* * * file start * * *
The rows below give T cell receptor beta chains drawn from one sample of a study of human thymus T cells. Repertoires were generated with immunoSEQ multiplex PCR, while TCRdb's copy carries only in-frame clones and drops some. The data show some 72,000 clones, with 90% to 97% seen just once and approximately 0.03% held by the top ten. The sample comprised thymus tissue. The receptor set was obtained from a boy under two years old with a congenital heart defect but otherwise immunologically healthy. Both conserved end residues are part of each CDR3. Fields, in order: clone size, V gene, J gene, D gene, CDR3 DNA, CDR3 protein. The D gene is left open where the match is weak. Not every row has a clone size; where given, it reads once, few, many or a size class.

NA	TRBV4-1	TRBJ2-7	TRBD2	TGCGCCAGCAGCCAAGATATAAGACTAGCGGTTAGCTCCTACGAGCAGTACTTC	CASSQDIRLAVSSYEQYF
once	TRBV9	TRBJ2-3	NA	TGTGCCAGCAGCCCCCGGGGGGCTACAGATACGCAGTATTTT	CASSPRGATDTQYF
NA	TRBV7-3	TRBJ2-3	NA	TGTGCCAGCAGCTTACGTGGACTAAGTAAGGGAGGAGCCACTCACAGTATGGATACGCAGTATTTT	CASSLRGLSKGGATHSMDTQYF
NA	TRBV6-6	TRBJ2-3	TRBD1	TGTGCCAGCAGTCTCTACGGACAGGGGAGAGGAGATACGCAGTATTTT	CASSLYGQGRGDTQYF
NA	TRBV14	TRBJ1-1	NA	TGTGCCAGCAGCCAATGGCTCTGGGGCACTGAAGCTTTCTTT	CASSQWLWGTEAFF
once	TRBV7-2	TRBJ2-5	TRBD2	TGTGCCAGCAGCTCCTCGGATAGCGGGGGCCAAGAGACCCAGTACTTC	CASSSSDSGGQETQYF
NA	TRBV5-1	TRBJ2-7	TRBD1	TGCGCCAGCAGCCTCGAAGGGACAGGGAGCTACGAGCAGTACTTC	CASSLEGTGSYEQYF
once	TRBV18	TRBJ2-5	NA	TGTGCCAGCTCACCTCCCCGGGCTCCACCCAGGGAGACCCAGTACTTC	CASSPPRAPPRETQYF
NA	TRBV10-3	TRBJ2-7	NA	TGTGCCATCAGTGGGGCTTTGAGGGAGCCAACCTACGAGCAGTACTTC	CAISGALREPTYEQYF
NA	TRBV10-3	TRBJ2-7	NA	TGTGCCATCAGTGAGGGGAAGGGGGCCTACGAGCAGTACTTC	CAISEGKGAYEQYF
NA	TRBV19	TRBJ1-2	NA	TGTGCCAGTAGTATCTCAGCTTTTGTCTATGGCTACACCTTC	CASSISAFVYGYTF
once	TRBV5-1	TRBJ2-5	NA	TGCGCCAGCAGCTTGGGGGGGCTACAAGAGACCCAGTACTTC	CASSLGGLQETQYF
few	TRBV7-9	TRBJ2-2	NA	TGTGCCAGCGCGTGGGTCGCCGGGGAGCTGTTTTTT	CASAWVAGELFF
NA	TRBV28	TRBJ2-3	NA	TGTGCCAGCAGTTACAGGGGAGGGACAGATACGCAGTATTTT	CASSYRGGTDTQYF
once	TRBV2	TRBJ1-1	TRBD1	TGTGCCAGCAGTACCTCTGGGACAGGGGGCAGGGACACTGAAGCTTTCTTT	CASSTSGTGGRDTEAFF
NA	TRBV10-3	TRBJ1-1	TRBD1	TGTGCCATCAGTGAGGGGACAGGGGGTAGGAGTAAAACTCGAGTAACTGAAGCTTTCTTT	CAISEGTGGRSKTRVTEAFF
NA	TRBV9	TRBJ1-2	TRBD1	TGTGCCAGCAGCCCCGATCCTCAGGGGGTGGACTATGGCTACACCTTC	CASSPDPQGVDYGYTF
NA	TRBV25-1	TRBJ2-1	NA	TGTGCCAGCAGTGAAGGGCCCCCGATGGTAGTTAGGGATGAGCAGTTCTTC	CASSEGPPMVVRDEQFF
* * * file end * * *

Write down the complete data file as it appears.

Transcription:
The rows below give T cell receptor beta chains drawn from one sample of a study of human thymus T cells. Repertoires were generated with immunoSEQ multiplex PCR, while TCRdb's copy carries only in-frame clones and drops some. The data show some 72,000 clones, with 90% to 97% seen just once and approximately 0.03% held by the top ten. The sample comprised thymus tissue. The receptor set was obtained from a boy under two years old with a congenital heart defect but otherwise immunologically healthy. Both conserved end residues are part of each CDR3. Fields, in order: clone size, V gene, J gene, D gene, CDR3 DNA, CDR3 protein. The D gene is left open where the match is weak. Not every row has a clone size; where given, it reads once, few, many or a size class.

NA	TRBV4-1	TRBJ2-7	TRBD2	TGCGCCAGCAGCCAAGATATAAGACTAGCGGTTAGCTCCTACGAGCAGTACTTC	CASSQDIRLAVSSYEQYF
once	TRBV9	TRBJ2-3	NA	TGTGCCAGCAGCCCCCGGGGGGCTACAGATACGCAGTATTTT	CASSPRGATDTQYF
NA	TRBV7-3	TRBJ2-3	NA	TGTGCCAGCAGCTTACGTGGACTAAGTAAGGGAGGAGCCACTCACAGTATGGATACGCAGTATTTT	CASSLRGLSKGGATHSMDTQYF
NA	TRBV6-6	TRBJ2-3	TRBD1	TGTGCCAGCAGTCTCTACGGACAGGGGAGAGGAGATACGCAGTATTTT	CASSLYGQGRGDTQYF
NA	TRBV14	TRBJ1-1	NA	TGTGCCAGCAGCCAATGGCTCTGGGGCACTGAAGCTTTCTTT	CASSQWLWGTEAFF
once	TRBV7-2	TRBJ2-5	TRBD2	TGTGCCAGCAGCTCCTCGGATAGCGGGGGCCAAGAGACCCAGTACTTC	CASSSSDSGGQETQYF
NA	TRBV5-1	TRBJ2-7	TRBD1	TGCGCCAGCAGCCTCGAAGGGACAGGGAGCTACGAGCAGTACTTC	CASSLEGTGSYEQYF
once	TRBV18	TRBJ2-5	NA	TGTGCCAGCTCACCTCCCCGGGCTCCACCCAGGGAGACCCAGTACTTC	CASSPPRAPPRETQYF
NA	TRBV10-3	TRBJ2-7	NA	TGTGCCATCAGTGGGGCTTTGAGGGAGCCAACCTACGAGCAGTACTTC	CAISGALREPTYEQYF
NA	TRBV10-3	TRBJ2-7	NA	TGTGCCATCAGTGAGGGGAAGGGGGCCTACGAGCAGTACTTC	CAISEGKGAYEQYF
NA	TRBV19	TRBJ1-2	NA	TGTGCCAGTAGTATCTCAGCTTTTGTCTATGGCTACACCTTC	CASSISAFVYGYTF
once	TRBV5-1	TRBJ2-5	NA	TGCGCCAGCAGCTTGGGGGGGCTACAAGAGACCCAGTACTTC	CASSLGGLQETQYF
few	TRBV7-9	TRBJ2-2	NA	TGTGCCAGCGCGTGGGTCGCCGGGGAGCTGTTTTTT	CASAWVAGELFF
NA	TRBV28	TRBJ2-3	NA	TGTGCCAGCAGTTACAGGGGAGGGACAGATACGCAGTATTTT	CASSYRGGTDTQYF
once	TRBV2	TRBJ1-1	TRBD1	TGTGCCAGCAGTACCTCTGGGACAGGGGGCAGGGACACTGAAGCTTTCTTT	CASSTSGTGGRDTEAFF
NA	TRBV10-3	TRBJ1-1	TRBD1	TGTGCCATCAGTGAGGGGACAGGGGGTAGGAGTAAAACTCGAGTAACTGAAGCTTTCTTT	CAISEGTGGRSKTRVTEAFF
NA	TRBV9	TRBJ1-2	TRBD1	TGTGCCAGCAGCCCCGATCCTCAGGGGGTGGACTATGGCTACACCTTC	CASSPDPQGVDYGYTF
NA	TRBV25-1	TRBJ2-1	NA	TGTGCCAGCAGTGAAGGGCCCCCGATGGTAGTTAGGGATGAGCAGTTCTTC	CASSEGPPMVVRDEQFF